Bush Doesn’t Get “Near Dictatorial Powers”

Although he certainly acts like he thinks he has full dictatorial powers.

Michael Goldfarb of the Weekly Standard is smoking something strange, and Glenn calls him on it:

So apparently, the American Founders risked their lives and fortunes in order to wage war against Great Britain and declare independence from the King — all in order to vest “near dictatorial power” in the American President in all matters of foreign policy and national security.

Goldfarb seems to think that when Hamilton described a Roman “Dictator” with “absolute power,” he was describing what he hoped the new American President would be. Does that argument need any refutation?

Apparently it does.  Especially since the media seems so taken by his office that they invest the President with more power and authority than he actually has.  Like calling him our Commander in Chief, for example.  Glenn continues:

One of the principal purposes of the Federalist Papers — which Goldfarb obscenely cites as though it supports his twisted views of dictatorial omnipotence in America — was to assuage widespread concerns (or, as Scalia put it, “mistrust”) that the President would be, in essence, a new British King.

Its kind of like citing the Bible as an excuse for hating poor immigrants and poor people.

Theoretical disputes aside, Americans who believe in the defining political principals of this country ought to find the phrase “near dictatorial power” to be intrinsically repugnant. But The Weekly Standard and comrades don’t believe in those principles, and hence can openly embrace that phrase. Although that is not exactly news, it is still always valuable to highlight when their declarations of what they really are find such explicit expression.

Every single attempt to change the way we talk about our government ought to be met with a critical and ready mind.  Outside of Bush’s incredibly low approval ratings, outside of a new Democratic majority with a backbone, some in the media persist in worshipping the President.  They infuse the language we use to discuss the executive branch with intimations of absolute power and authority.  This changes the nature of the debate we have, and creates a false set of rules and constructions to have the debate in.  It is indeed “always valuable to highlight” this.  In fact it is essential.

Progressives often talk about reclaiming the frame on various issues.  There is no frame more powerful than language itself, and no issue more central to the soul of our nation than democracy and rank authoritarianism.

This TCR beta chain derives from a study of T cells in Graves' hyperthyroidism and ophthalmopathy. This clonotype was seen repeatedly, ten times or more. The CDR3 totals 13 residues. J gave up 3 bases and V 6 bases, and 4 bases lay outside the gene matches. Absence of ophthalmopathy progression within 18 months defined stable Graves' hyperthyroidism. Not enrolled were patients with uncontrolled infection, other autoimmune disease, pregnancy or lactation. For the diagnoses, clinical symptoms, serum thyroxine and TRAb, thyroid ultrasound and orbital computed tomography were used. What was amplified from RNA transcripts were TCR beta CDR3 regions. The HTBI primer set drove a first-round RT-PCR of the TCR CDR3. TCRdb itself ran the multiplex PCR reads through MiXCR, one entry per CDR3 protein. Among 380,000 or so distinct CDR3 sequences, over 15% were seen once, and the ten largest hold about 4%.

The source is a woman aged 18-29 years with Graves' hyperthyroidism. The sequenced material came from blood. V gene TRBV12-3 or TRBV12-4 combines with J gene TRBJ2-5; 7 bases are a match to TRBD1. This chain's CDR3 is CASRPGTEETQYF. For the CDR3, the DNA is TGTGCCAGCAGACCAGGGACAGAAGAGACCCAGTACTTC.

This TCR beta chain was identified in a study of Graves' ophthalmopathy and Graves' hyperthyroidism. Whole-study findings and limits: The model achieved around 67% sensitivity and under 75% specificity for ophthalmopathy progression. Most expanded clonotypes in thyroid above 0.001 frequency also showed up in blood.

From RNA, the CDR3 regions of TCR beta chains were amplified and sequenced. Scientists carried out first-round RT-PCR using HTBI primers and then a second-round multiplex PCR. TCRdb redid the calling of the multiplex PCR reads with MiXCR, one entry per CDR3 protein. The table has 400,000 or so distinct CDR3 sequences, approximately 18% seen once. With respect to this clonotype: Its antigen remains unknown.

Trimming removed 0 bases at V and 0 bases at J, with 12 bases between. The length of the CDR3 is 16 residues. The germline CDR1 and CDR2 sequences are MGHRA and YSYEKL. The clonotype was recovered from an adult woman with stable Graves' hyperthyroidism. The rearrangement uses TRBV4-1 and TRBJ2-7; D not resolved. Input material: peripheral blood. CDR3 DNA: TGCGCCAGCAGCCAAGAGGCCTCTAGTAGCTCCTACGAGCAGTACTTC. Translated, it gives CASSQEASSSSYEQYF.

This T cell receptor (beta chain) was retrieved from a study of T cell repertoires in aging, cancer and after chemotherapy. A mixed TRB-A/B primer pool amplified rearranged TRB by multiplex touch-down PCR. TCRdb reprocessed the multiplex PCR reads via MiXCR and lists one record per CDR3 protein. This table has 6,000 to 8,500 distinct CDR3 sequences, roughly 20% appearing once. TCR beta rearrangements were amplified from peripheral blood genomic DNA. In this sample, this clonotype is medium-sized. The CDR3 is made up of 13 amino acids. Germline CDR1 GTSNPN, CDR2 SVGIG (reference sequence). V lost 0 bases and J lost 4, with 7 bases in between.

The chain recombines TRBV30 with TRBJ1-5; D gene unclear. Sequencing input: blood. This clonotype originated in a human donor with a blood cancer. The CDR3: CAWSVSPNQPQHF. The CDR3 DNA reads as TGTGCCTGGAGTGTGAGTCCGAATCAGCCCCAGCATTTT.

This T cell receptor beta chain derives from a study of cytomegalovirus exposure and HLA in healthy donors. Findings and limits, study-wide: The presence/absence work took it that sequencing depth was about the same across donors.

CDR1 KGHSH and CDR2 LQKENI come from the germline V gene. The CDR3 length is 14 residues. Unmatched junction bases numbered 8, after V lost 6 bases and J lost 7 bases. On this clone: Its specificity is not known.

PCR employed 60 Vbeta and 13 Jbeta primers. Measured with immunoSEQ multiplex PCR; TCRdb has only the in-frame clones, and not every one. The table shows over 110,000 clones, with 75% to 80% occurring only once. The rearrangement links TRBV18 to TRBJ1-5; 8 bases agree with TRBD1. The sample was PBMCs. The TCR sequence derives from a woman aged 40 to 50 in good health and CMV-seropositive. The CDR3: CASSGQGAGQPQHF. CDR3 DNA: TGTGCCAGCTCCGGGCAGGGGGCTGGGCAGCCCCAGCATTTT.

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Between Censorship and Threats

The so called blogger code of conduct is creating some interesting discussions over at DailyKos, Pandagon, and Feministe:

Shorter Kos: She was asking for death threats, which she probably made up.

Via Jessica.

Amanda (Panda) is right on in her closing:

Not to say that the criticism about the blogger code of conduct is wrong, of course. I think that it’s naive to think that’s going to work, but again, the tech blogging crowd may be old hat at this. But you can engage in a criticism of that without trotting out the tired stereotype that women are hysterical and paranoid.

The crux of her critique falls on these lines from Kos’s post (emphasis mine):

Most of the time, said “death threats” don’t even exist — evidenced by the fact that the crying bloggers and journalists always fail to produce said “death threats”.

If they can’t handle a little heat in their email inbox, then really, they should try another line of work.

Talk about blaming the victim. The bloggers and journalists complaining are framed as whiny boys who cried wolf, who simply aren’t up to the task of being a public figure. While in some rare cases there may be some truth to this argument (viz mainstream journalists who create blogs, get legitimate criticism, then cry foul and “hate speech!”), there are enough cases where it doesn’t to make the argument ineffective. Of course, I cannot say for certain how rare or common the validity of death threats are. Neither can Kos (where does he get his “most of the time” from?). However we can say that some kinds of threats are by nature deadly (from Pandagon, emphasis mine):

When I first started blogging here, I had a hell of a time running around deleting my home address out of the comments of the blog here. That is a death/rape threat. Very rarely do people threaten to kill you outright, but they simply imply it. Your address in your comments=”I know where you live.

This is not just a death threat (a la “I’m gonna kill you!”), it is a “I’ve been stalking you and here is proof”. Worse, knowing that other readers may be harboring a desire to issue threats, carry through on threats, or “put them in their place”, doing so is an active invitation to real violence.

All of this being said, there are two legitimate criticisms of the code of conduct.  One is, as Kos notes, its efficacy.  The other is the one I think Kos actually meant to tackle by painting these threats as unsubstantial.  Some bloggers and journalists might use the notion of civility and a “code of conduct” to justify naked censorship.  This is something to be opposed to absolutely.  While censoring comments that actually threaten and espouse raw hatred makes sense, censoring based on disagreeable content does not.  It is right to be wary of the “code of conduct” being used for just that.